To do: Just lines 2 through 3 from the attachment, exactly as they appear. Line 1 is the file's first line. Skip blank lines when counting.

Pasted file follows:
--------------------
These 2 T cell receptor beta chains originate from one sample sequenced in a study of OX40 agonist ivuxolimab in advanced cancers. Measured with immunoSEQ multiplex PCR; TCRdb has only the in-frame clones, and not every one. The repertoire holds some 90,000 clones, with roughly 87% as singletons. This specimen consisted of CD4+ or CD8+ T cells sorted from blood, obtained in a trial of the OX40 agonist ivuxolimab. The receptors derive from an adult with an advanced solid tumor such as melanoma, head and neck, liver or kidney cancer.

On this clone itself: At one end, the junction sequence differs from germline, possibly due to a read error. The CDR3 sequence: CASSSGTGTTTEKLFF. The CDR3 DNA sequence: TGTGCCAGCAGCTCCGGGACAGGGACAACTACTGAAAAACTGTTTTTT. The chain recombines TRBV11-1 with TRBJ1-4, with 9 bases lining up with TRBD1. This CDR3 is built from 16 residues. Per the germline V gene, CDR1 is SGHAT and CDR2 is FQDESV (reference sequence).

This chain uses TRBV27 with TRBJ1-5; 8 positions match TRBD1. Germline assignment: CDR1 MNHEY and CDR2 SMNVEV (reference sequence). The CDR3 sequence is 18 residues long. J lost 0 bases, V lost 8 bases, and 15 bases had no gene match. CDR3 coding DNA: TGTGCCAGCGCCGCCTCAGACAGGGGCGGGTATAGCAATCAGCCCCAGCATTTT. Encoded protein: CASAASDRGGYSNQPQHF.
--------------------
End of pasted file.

On this clone itself: At one end, the junction sequence differs from germline, possibly due to a read error. The CDR3 sequence: CASSSGTGTTTEKLFF. The CDR3 DNA sequence: TGTGCCAGCAGCTCCGGGACAGGGACAACTACTGAAAAACTGTTTTTT. The chain recombines TRBV11-1 with TRBJ1-4, with 9 bases lining up with TRBD1. This CDR3 is built from 16 residues. Per the germline V gene, CDR1 is SGHAT and CDR2 is FQDESV (reference sequence).

This chain uses TRBV27 with TRBJ1-5; 8 positions match TRBD1. Germline assignment: CDR1 MNHEY and CDR2 SMNVEV (reference sequence). The CDR3 sequence is 18 residues long. J lost 0 bases, V lost 8 bases, and 15 bases had no gene match. CDR3 coding DNA: TGTGCCAGCGCCGCCTCAGACAGGGGCGGGTATAGCAATCAGCCCCAGCATTTT. Encoded protein: CASAASDRGGYSNQPQHF.